• A therapist with this view is at least one of the following:
    — a cheater themselves
    — very old school and harbors a belief that the victims of cheating did something to deserve the infidelity
    — believes in reconciliation above all things
    — more interested in having you as a very long term client than in helping you move on from the experience and knows that having you dependent on them rather than having a network of support is likely to keep you in therapy longer
    — incompetent

    • Great list. Agree that it could be all of the above.

      This one irks me the most: “very old school and harbors a belief that the victims of cheating did something to deserve the infidelity.”

      Society as a whole seems to harbor this belief (thanks books, tv, movies!), but therapists should know better.

      I shouldn’t care, but I sometimes wonder if some people think this of me: “Wonder what Spinach did (or did not do). We don’t now what goes on behind closed doors. He probably had his reasons. The heart wants what the heart wants. This happens all the time. blah, blah, blah.” 🤬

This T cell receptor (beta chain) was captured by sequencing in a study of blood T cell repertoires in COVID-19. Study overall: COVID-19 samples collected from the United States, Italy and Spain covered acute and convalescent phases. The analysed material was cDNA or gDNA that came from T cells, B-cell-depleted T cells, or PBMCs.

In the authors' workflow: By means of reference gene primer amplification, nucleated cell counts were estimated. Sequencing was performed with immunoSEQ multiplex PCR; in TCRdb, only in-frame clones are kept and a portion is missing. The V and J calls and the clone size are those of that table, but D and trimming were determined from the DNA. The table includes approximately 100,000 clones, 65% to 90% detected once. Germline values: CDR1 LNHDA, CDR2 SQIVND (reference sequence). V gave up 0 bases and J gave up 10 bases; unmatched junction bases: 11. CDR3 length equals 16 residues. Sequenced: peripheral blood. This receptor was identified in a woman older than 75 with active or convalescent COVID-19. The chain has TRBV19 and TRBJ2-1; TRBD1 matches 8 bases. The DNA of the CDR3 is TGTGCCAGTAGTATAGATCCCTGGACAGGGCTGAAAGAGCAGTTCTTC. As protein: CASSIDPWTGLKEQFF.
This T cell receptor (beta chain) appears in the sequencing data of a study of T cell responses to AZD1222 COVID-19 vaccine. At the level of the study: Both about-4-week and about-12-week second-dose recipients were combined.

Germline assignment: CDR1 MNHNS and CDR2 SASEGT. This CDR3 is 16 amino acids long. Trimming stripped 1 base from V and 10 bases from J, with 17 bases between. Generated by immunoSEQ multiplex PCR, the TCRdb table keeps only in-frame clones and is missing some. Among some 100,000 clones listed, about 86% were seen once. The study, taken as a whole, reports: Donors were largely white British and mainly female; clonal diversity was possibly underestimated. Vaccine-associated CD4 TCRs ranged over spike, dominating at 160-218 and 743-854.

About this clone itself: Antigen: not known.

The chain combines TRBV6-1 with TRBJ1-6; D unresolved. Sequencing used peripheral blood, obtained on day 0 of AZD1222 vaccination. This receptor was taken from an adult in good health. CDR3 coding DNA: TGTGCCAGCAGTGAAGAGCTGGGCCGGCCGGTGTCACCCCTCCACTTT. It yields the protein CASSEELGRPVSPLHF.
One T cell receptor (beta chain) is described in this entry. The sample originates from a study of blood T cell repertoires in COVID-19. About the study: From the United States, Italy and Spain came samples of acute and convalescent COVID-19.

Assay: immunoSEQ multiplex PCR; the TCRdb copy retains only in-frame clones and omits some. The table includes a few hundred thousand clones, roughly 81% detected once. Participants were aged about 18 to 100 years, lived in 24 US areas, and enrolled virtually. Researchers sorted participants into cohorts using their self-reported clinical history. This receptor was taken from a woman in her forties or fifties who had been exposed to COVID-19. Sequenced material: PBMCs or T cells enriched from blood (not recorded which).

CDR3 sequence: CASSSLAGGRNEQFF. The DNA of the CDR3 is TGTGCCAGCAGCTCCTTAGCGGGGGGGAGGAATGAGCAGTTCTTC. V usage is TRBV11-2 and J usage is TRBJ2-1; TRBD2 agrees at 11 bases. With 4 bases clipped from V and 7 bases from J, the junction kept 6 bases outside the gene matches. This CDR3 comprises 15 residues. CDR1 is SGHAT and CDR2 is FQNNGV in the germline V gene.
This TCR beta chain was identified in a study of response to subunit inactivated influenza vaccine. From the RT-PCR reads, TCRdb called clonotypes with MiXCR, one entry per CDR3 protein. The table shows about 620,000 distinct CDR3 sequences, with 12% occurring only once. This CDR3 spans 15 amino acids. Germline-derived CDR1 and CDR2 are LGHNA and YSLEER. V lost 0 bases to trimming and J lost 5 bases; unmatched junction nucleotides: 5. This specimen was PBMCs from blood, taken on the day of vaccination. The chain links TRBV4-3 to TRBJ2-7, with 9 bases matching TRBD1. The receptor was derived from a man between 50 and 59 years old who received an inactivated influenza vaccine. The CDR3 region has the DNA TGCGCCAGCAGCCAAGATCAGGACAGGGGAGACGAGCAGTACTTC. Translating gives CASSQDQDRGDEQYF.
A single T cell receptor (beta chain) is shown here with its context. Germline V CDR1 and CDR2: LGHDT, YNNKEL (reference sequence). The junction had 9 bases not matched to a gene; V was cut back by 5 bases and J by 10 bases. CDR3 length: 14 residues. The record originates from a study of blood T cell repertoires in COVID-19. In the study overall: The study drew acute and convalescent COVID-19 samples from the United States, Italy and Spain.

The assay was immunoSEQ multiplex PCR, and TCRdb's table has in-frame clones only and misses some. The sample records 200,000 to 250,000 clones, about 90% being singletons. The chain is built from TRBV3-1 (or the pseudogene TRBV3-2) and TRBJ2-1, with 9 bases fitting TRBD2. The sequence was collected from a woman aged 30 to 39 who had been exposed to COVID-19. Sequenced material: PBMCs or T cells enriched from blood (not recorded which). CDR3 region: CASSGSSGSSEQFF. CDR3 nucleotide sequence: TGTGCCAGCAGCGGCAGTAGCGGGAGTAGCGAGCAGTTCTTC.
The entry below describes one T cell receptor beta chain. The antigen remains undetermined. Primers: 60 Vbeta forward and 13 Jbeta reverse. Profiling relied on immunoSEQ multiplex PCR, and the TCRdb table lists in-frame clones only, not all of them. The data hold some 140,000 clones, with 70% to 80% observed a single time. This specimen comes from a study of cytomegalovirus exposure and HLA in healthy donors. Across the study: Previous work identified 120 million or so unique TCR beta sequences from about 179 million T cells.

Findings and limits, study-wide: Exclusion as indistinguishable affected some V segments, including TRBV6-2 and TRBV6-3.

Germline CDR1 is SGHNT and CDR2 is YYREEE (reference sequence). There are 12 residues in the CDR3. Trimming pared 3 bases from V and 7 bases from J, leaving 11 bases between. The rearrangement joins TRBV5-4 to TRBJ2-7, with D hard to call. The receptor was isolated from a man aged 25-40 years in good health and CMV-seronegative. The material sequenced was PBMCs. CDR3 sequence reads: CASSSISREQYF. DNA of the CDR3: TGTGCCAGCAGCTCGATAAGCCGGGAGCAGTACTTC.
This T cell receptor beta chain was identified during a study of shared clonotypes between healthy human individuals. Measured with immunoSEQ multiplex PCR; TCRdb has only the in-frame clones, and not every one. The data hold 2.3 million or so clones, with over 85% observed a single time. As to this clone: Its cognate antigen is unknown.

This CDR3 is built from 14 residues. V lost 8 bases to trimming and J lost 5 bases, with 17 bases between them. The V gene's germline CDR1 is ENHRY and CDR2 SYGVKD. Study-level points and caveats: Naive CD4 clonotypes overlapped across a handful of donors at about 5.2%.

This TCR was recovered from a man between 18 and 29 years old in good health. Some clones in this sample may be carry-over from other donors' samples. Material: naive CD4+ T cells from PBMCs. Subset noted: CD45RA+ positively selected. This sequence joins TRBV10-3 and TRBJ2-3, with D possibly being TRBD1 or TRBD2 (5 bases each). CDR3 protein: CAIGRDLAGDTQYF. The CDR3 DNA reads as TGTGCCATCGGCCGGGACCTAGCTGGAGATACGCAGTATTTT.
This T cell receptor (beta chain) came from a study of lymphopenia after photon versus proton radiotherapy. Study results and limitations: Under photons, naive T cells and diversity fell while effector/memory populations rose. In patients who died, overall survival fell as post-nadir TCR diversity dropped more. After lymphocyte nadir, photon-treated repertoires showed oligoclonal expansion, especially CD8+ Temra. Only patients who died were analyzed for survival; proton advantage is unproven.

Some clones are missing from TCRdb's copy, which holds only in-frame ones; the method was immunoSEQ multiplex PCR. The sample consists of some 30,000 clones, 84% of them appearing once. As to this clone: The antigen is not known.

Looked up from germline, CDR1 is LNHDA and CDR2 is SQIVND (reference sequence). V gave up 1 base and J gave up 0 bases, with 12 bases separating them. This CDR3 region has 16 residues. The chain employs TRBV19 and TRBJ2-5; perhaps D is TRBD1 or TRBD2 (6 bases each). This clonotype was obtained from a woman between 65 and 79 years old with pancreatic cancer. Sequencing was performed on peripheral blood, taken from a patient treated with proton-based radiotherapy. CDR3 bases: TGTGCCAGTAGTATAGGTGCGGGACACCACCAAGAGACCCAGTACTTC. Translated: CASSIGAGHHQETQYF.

Murders happen all the time, too.

  • Yes! Chumplady called it! I suspect this so-called therapist is a cheater. Leave the therapist and save your wallet and sanity. Spend the money on the divorce and tell whom you want what you want. 8.5 years out and I occasionally tell people I meet “I was married 25 years until X cheated and wouldn’t stop so I divorced him.” I’m re-partnered and engaged 2 years now. It doesn’t come up often but is a big event in my life- similar to my dad dying of a heart attack when I was 15, becoming unhoused at 16, becoming a mother at 19…. These were major life events for me. Shaped the course of my life.

  • Oh hell no. I got accused of “playing the victim” by FW. It’s nothing but gaslighting. As CL says, you are indeed the victim of an unscrupulous person. Three unscrupulous people, actually, counting the schmoopie and the therapist. Dr Feelbad is either a cheater or an enthusiastic flying monkey to cheaters.
    In an ideal world you could stop paying your bills, and when he objects, tell him he sounds like he’s portraying himself as a victim. He gave shit advice that supported his own ugly agenda rather than your healing, so he doesn’t deserve payment. He didn’t do his job. Sadly, the world is far less than ideal and he’ll just get a collection agency on you. So be done with this son of a bitch. No need to ever talk to him again if you don’t want to. The cheater, too. No kids? Good. That means no opportunities to continue to fuck with you once the divorce is done.